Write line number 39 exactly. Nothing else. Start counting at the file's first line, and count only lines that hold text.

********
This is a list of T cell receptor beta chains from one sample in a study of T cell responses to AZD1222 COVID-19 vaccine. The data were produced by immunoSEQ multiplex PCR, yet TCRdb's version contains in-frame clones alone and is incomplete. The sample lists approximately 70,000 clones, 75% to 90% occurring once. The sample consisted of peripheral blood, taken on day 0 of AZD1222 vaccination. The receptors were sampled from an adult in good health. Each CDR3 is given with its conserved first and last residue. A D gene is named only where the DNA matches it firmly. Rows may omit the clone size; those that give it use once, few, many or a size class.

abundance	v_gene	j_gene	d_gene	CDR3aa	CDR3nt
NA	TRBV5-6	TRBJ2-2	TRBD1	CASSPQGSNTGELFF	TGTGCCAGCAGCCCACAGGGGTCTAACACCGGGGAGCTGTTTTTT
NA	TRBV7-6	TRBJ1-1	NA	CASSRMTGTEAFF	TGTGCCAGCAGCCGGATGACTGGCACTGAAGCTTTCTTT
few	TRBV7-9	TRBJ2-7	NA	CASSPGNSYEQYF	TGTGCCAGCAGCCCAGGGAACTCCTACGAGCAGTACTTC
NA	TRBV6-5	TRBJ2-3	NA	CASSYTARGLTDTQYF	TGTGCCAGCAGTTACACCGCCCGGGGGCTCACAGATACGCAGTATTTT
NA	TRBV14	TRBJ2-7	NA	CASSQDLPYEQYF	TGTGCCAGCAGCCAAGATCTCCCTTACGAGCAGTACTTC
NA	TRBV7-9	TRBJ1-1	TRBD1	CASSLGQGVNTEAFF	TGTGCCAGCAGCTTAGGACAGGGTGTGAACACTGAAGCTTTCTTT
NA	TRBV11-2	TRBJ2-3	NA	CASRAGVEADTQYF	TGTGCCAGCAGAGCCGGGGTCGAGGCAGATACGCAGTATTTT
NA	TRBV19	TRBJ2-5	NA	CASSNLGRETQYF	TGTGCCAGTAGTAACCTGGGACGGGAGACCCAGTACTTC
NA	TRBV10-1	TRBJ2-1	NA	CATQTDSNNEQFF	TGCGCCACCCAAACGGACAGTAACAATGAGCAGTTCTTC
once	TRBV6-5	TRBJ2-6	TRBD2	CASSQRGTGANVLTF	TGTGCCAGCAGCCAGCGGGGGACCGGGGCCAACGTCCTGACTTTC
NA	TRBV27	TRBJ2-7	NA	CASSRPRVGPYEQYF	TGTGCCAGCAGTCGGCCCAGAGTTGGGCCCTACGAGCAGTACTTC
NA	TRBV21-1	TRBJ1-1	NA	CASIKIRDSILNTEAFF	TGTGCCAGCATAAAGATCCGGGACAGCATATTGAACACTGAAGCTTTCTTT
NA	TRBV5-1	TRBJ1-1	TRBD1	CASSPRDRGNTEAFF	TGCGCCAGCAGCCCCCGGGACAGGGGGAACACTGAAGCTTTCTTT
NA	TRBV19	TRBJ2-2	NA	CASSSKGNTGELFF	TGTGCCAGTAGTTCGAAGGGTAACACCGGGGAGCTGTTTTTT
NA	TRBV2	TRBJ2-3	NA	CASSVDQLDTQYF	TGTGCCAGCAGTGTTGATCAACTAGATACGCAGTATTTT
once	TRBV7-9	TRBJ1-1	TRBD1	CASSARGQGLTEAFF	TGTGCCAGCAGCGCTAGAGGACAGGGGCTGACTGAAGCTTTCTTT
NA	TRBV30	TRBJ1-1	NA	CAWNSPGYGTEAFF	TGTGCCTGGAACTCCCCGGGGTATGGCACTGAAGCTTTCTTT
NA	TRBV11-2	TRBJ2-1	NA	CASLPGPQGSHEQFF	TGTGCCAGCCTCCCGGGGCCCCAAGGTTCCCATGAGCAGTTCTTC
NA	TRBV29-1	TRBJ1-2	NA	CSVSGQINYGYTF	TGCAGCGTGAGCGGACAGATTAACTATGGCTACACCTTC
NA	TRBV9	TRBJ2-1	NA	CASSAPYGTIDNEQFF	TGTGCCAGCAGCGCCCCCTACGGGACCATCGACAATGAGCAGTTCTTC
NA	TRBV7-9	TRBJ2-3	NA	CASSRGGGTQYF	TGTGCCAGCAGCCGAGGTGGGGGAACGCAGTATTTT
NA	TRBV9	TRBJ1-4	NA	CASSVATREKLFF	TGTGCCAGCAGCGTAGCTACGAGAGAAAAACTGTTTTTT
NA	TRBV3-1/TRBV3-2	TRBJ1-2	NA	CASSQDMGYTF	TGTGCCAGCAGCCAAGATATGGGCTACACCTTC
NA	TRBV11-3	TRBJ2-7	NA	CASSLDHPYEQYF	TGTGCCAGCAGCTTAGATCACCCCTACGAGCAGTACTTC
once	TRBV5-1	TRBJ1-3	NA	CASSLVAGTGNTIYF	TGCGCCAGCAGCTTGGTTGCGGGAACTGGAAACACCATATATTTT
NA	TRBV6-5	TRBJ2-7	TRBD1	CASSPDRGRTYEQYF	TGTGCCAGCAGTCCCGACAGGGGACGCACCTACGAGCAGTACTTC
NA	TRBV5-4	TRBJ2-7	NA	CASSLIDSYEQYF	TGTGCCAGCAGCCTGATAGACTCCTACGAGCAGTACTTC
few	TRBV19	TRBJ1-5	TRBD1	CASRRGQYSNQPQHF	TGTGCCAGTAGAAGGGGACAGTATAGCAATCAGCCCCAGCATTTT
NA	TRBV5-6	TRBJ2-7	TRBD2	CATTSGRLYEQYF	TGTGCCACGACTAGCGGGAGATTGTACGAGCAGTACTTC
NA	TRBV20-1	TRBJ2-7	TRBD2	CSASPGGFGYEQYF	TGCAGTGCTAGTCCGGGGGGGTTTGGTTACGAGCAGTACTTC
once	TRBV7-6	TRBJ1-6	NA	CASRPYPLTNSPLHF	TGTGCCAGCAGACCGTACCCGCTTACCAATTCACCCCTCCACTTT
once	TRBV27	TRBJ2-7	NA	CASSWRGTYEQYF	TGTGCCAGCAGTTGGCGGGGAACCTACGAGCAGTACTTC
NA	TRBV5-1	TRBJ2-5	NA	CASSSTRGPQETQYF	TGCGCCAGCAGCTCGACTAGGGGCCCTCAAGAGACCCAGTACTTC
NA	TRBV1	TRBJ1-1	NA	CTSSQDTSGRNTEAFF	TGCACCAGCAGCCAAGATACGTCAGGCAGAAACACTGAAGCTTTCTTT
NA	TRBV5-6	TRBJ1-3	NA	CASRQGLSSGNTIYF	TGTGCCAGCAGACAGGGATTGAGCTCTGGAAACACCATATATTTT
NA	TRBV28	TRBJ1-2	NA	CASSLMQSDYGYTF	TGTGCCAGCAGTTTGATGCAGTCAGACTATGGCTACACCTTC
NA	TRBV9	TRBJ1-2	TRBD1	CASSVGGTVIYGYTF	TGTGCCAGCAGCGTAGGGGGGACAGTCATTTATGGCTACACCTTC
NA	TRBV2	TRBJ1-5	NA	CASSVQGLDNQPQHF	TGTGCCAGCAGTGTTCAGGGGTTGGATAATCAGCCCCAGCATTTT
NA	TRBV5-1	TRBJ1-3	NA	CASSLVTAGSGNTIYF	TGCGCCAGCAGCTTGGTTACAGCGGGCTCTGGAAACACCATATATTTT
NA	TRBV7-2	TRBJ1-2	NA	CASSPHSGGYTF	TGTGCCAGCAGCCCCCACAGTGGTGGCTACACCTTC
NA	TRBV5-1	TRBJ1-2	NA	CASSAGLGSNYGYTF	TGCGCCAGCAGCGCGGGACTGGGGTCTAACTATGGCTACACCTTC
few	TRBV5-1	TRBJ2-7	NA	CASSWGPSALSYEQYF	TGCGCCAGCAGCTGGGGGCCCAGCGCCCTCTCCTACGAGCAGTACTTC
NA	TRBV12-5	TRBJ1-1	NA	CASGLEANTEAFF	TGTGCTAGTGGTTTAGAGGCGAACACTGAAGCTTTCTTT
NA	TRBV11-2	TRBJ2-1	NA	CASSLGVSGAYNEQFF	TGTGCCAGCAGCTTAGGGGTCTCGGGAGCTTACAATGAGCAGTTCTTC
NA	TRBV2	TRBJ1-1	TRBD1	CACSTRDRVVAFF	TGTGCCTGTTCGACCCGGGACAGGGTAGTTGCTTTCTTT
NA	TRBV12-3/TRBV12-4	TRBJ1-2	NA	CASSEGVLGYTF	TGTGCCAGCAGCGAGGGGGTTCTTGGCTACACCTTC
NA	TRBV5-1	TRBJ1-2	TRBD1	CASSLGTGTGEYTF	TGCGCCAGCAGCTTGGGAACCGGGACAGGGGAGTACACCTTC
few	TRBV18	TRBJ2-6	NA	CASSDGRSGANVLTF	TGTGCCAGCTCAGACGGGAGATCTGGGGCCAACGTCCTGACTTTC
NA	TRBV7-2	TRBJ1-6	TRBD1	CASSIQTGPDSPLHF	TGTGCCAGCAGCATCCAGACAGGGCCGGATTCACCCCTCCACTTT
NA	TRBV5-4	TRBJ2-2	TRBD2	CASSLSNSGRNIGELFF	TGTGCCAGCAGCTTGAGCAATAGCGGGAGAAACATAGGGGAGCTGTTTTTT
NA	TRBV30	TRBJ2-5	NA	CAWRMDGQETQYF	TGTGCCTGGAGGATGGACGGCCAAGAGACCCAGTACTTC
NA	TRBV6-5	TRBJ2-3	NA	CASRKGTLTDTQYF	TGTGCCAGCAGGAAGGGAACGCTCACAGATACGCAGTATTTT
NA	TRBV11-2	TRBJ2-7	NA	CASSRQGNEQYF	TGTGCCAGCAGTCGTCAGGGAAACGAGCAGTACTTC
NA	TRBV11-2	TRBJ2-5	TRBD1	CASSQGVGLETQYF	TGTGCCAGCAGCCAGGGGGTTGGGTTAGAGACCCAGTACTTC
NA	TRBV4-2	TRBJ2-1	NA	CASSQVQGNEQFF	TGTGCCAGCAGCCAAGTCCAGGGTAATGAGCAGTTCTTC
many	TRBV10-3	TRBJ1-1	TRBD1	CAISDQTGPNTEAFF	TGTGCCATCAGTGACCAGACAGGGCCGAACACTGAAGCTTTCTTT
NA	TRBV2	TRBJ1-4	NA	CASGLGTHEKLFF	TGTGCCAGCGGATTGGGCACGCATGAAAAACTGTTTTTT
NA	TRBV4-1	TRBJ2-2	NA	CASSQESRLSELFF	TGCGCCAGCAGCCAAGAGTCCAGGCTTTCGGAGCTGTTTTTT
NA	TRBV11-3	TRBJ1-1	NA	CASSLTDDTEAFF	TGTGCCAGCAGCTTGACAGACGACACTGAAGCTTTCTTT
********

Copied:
NA	TRBV9	TRBJ1-2	TRBD1	CASSVGGTVIYGYTF	TGTGCCAGCAGCGTAGGGGGGACAGTCATTTATGGCTACACCTTC